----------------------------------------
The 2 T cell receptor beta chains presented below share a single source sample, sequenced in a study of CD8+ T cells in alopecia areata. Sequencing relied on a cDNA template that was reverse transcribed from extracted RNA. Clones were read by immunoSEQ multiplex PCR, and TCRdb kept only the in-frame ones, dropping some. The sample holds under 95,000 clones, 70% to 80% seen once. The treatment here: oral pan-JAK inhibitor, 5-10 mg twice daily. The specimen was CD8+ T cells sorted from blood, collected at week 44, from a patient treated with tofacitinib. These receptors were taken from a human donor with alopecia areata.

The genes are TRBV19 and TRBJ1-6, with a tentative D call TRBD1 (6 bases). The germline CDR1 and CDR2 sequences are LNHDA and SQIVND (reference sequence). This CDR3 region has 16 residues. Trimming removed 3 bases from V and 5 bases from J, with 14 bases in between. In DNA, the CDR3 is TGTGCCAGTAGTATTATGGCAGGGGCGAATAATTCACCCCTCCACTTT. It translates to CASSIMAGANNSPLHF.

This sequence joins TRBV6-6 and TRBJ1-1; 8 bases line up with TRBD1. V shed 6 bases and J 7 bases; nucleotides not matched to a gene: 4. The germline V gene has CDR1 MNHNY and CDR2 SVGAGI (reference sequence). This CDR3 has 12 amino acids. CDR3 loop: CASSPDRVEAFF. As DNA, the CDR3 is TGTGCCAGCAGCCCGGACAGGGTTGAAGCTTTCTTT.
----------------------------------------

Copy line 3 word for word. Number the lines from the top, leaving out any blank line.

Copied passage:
This sequence joins TRBV6-6 and TRBJ1-1; 8 bases line up with TRBD1. V shed 6 bases and J 7 bases; nucleotides not matched to a gene: 4. The germline V gene has CDR1 MNHNY and CDR2 SVGAGI (reference sequence). This CDR3 has 12 amino acids. CDR3 loop: CASSPDRVEAFF. As DNA, the CDR3 is TGTGCCAGCAGCCCGGACAGGGTTGAAGCTTTCTTT.